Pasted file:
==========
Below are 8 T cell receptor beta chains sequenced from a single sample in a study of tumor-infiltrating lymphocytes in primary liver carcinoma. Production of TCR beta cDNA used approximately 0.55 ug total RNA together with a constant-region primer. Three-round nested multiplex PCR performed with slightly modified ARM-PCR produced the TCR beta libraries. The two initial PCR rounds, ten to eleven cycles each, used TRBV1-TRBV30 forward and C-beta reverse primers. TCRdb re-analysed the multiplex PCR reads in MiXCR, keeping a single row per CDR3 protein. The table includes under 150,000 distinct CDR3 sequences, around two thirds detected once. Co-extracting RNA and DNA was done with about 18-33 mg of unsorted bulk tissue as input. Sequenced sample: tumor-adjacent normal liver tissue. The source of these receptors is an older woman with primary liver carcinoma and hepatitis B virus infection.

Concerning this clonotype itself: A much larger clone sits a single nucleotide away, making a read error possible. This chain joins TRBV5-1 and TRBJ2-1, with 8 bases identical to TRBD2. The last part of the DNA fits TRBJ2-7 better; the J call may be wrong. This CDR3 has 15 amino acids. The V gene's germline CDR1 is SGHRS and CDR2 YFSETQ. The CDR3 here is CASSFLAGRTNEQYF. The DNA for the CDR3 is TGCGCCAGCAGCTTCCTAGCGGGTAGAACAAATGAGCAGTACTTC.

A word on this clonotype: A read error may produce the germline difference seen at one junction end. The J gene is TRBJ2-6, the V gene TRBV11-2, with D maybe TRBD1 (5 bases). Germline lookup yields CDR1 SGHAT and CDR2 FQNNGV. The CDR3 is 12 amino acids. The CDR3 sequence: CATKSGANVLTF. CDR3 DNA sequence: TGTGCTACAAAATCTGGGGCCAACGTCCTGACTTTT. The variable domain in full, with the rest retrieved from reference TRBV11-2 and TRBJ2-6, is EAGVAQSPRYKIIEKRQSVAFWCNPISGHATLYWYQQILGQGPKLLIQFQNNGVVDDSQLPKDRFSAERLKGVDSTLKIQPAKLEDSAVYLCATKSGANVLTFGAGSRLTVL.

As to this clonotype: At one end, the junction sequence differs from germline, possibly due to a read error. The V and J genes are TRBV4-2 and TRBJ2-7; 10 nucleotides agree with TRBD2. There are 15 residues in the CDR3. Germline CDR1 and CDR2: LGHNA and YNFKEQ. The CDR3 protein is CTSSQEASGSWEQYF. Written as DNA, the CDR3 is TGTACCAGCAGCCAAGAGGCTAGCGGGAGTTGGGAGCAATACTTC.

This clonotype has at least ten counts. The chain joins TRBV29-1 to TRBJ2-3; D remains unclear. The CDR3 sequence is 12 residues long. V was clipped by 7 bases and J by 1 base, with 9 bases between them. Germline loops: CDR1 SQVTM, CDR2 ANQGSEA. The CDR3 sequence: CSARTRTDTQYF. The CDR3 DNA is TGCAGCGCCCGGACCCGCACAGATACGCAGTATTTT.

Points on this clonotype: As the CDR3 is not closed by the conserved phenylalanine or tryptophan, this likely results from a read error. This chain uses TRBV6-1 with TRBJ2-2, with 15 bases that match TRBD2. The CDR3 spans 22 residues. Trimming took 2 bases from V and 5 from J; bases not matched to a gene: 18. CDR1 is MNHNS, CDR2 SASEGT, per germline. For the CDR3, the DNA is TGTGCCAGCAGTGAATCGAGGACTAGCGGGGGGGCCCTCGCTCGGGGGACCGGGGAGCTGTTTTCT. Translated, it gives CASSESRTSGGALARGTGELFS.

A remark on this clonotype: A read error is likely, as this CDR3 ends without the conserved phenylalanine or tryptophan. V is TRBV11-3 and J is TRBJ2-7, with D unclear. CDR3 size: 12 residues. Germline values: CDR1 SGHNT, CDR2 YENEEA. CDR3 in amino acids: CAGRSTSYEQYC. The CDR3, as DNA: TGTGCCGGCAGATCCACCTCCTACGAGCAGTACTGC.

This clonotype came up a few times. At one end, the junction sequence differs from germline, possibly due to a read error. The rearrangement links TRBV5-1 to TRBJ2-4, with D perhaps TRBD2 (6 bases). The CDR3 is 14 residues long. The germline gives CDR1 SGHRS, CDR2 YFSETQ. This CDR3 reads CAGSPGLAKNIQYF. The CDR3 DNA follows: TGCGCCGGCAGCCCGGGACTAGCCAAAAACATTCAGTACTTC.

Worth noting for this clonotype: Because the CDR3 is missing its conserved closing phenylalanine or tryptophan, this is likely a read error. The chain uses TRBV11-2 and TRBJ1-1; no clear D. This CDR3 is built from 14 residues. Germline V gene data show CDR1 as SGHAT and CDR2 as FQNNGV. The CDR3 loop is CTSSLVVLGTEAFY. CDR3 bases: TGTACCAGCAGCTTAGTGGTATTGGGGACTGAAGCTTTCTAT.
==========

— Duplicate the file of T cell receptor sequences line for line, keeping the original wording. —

Below are 8 T cell receptor beta chains sequenced from a single sample in a study of tumor-infiltrating lymphocytes in primary liver carcinoma. Production of TCR beta cDNA used approximately 0.55 ug total RNA together with a constant-region primer. Three-round nested multiplex PCR performed with slightly modified ARM-PCR produced the TCR beta libraries. The two initial PCR rounds, ten to eleven cycles each, used TRBV1-TRBV30 forward and C-beta reverse primers. TCRdb re-analysed the multiplex PCR reads in MiXCR, keeping a single row per CDR3 protein. The table includes under 150,000 distinct CDR3 sequences, around two thirds detected once. Co-extracting RNA and DNA was done with about 18-33 mg of unsorted bulk tissue as input. Sequenced sample: tumor-adjacent normal liver tissue. The source of these receptors is an older woman with primary liver carcinoma and hepatitis B virus infection.

Concerning this clonotype itself: A much larger clone sits a single nucleotide away, making a read error possible. This chain joins TRBV5-1 and TRBJ2-1, with 8 bases identical to TRBD2. The last part of the DNA fits TRBJ2-7 better; the J call may be wrong. This CDR3 has 15 amino acids. The V gene's germline CDR1 is SGHRS and CDR2 YFSETQ. The CDR3 here is CASSFLAGRTNEQYF. The DNA for the CDR3 is TGCGCCAGCAGCTTCCTAGCGGGTAGAACAAATGAGCAGTACTTC.

A word on this clonotype: A read error may produce the germline difference seen at one junction end. The J gene is TRBJ2-6, the V gene TRBV11-2, with D maybe TRBD1 (5 bases). Germline lookup yields CDR1 SGHAT and CDR2 FQNNGV. The CDR3 is 12 amino acids. The CDR3 sequence: CATKSGANVLTF. CDR3 DNA sequence: TGTGCTACAAAATCTGGGGCCAACGTCCTGACTTTT. The variable domain in full, with the rest retrieved from reference TRBV11-2 and TRBJ2-6, is EAGVAQSPRYKIIEKRQSVAFWCNPISGHATLYWYQQILGQGPKLLIQFQNNGVVDDSQLPKDRFSAERLKGVDSTLKIQPAKLEDSAVYLCATKSGANVLTFGAGSRLTVL.

As to this clonotype: At one end, the junction sequence differs from germline, possibly due to a read error. The V and J genes are TRBV4-2 and TRBJ2-7; 10 nucleotides agree with TRBD2. There are 15 residues in the CDR3. Germline CDR1 and CDR2: LGHNA and YNFKEQ. The CDR3 protein is CTSSQEASGSWEQYF. Written as DNA, the CDR3 is TGTACCAGCAGCCAAGAGGCTAGCGGGAGTTGGGAGCAATACTTC.

This clonotype has at least ten counts. The chain joins TRBV29-1 to TRBJ2-3; D remains unclear. The CDR3 sequence is 12 residues long. V was clipped by 7 bases and J by 1 base, with 9 bases between them. Germline loops: CDR1 SQVTM, CDR2 ANQGSEA. The CDR3 sequence: CSARTRTDTQYF. The CDR3 DNA is TGCAGCGCCCGGACCCGCACAGATACGCAGTATTTT.

Points on this clonotype: As the CDR3 is not closed by the conserved phenylalanine or tryptophan, this likely results from a read error. This chain uses TRBV6-1 with TRBJ2-2, with 15 bases that match TRBD2. The CDR3 spans 22 residues. Trimming took 2 bases from V and 5 from J; bases not matched to a gene: 18. CDR1 is MNHNS, CDR2 SASEGT, per germline. For the CDR3, the DNA is TGTGCCAGCAGTGAATCGAGGACTAGCGGGGGGGCCCTCGCTCGGGGGACCGGGGAGCTGTTTTCT. Translated, it gives CASSESRTSGGALARGTGELFS.

A remark on this clonotype: A read error is likely, as this CDR3 ends without the conserved phenylalanine or tryptophan. V is TRBV11-3 and J is TRBJ2-7, with D unclear. CDR3 size: 12 residues. Germline values: CDR1 SGHNT, CDR2 YENEEA. CDR3 in amino acids: CAGRSTSYEQYC. The CDR3, as DNA: TGTGCCGGCAGATCCACCTCCTACGAGCAGTACTGC.

This clonotype came up a few times. At one end, the junction sequence differs from germline, possibly due to a read error. The rearrangement links TRBV5-1 to TRBJ2-4, with D perhaps TRBD2 (6 bases). The CDR3 is 14 residues long. The germline gives CDR1 SGHRS, CDR2 YFSETQ. This CDR3 reads CAGSPGLAKNIQYF. The CDR3 DNA follows: TGCGCCGGCAGCCCGGGACTAGCCAAAAACATTCAGTACTTC.

Worth noting for this clonotype: Because the CDR3 is missing its conserved closing phenylalanine or tryptophan, this is likely a read error. The chain uses TRBV11-2 and TRBJ1-1; no clear D. This CDR3 is built from 14 residues. Germline V gene data show CDR1 as SGHAT and CDR2 as FQNNGV. The CDR3 loop is CTSSLVVLGTEAFY. CDR3 bases: TGTACCAGCAGCTTAGTGGTATTGGGGACTGAAGCTTTCTAT.